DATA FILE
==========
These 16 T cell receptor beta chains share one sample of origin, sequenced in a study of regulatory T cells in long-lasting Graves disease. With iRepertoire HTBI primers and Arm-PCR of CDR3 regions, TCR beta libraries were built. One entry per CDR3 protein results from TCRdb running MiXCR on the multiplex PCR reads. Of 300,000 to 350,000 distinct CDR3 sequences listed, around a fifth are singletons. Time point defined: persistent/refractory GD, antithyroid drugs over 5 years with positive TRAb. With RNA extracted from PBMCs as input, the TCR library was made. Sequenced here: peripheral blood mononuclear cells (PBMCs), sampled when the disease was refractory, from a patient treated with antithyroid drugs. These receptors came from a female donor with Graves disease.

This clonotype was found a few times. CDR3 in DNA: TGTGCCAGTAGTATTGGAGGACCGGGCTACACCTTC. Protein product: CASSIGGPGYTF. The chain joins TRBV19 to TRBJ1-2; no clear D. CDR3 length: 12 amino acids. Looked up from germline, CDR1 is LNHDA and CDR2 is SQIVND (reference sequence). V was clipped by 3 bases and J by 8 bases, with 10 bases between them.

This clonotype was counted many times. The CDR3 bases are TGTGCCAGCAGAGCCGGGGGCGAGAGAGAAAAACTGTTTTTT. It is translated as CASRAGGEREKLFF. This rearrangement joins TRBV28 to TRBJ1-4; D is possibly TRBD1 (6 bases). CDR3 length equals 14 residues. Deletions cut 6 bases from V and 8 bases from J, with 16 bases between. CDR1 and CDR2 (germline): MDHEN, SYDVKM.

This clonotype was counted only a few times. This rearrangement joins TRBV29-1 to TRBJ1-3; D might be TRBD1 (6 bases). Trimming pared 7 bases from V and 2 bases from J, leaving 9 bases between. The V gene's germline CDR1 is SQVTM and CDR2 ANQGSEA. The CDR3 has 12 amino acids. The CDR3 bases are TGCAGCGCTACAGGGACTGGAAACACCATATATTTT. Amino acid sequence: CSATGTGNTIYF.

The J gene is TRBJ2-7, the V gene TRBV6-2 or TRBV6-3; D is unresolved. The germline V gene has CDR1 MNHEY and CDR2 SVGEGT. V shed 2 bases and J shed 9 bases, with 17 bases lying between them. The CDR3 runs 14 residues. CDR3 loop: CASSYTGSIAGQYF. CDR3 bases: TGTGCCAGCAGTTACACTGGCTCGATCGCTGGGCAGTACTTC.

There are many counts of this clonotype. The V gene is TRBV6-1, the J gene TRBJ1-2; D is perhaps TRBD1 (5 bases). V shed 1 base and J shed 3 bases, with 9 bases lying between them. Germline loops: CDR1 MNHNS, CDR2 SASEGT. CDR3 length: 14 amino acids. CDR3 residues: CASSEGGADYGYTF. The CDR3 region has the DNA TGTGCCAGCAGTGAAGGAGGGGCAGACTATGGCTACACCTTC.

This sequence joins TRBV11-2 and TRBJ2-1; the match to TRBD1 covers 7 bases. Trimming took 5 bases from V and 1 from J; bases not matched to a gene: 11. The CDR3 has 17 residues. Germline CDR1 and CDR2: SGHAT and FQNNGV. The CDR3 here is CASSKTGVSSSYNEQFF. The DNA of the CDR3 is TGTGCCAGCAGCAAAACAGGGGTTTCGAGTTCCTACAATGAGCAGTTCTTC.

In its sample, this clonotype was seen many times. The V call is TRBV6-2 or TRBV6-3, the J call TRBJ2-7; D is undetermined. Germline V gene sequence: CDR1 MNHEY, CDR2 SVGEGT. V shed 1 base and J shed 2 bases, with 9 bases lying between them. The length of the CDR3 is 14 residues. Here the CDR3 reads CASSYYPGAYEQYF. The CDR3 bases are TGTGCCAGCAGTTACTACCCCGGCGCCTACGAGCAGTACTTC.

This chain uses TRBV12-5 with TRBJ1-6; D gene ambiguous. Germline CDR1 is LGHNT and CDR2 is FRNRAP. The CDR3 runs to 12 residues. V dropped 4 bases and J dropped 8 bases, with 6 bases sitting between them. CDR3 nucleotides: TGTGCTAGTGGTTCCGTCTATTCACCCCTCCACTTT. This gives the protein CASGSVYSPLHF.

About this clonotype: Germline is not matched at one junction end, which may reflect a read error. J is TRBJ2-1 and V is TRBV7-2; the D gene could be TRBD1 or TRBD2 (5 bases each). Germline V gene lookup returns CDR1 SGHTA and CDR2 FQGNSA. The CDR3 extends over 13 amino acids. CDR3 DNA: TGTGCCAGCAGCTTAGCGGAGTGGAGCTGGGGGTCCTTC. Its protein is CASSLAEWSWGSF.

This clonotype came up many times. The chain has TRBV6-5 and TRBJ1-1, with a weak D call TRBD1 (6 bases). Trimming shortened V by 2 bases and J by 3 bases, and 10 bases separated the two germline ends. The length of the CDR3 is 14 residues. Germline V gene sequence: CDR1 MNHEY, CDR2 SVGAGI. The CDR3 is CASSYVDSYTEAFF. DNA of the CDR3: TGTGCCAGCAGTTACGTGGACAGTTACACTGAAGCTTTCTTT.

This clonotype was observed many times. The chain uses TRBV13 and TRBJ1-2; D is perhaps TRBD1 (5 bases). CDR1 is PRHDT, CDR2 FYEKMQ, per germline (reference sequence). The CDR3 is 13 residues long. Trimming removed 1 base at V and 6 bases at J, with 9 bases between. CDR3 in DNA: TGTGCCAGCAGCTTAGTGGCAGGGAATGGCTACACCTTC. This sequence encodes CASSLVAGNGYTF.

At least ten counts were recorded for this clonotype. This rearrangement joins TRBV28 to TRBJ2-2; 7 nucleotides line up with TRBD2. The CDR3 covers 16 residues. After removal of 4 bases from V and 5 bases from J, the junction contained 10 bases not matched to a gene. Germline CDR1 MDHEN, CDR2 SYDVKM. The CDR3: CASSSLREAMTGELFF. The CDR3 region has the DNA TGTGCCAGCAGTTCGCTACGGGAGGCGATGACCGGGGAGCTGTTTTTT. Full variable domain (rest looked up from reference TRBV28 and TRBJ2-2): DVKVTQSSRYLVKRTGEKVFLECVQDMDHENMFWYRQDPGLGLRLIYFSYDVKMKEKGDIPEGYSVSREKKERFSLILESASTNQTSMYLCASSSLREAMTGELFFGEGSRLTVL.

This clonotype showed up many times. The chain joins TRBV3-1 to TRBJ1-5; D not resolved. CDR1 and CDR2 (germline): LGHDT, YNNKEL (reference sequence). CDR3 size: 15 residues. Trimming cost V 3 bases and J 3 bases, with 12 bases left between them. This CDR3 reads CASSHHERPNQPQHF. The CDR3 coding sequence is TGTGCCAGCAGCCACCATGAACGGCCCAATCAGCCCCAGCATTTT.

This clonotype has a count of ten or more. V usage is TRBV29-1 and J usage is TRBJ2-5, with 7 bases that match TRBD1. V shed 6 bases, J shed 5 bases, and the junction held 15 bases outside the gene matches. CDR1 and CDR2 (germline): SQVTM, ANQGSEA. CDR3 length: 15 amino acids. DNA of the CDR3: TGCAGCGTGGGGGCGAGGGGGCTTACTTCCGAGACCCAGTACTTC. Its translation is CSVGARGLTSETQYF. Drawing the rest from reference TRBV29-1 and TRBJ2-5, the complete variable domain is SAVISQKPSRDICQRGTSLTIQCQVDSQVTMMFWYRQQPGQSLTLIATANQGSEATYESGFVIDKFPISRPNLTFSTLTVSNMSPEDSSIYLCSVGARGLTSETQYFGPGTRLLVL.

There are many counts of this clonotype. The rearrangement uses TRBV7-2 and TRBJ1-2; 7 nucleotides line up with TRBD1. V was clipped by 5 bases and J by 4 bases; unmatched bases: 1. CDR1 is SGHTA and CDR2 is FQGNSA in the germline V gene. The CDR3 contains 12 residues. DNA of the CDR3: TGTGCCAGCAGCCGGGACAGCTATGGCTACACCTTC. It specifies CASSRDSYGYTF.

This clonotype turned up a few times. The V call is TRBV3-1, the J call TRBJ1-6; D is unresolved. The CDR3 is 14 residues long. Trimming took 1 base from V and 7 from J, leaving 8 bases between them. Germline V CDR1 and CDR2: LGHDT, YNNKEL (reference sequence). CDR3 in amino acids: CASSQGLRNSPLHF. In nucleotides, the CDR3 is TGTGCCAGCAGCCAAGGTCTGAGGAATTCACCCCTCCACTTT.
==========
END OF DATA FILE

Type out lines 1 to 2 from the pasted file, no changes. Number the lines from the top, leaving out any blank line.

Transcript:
These 16 T cell receptor beta chains share one sample of origin, sequenced in a study of regulatory T cells in long-lasting Graves disease. With iRepertoire HTBI primers and Arm-PCR of CDR3 regions, TCR beta libraries were built. One entry per CDR3 protein results from TCRdb running MiXCR on the multiplex PCR reads. Of 300,000 to 350,000 distinct CDR3 sequences listed, around a fifth are singletons. Time point defined: persistent/refractory GD, antithyroid drugs over 5 years with positive TRAb. With RNA extracted from PBMCs as input, the TCR library was made. Sequenced here: peripheral blood mononuclear cells (PBMCs), sampled when the disease was refractory, from a patient treated with antithyroid drugs. These receptors came from a female donor with Graves disease.

This clonotype was found a few times. CDR3 in DNA: TGTGCCAGTAGTATTGGAGGACCGGGCTACACCTTC. Protein product: CASSIGGPGYTF. The chain joins TRBV19 to TRBJ1-2; no clear D. CDR3 length: 12 amino acids. Looked up from germline, CDR1 is LNHDA and CDR2 is SQIVND (reference sequence). V was clipped by 3 bases and J by 8 bases, with 10 bases between them.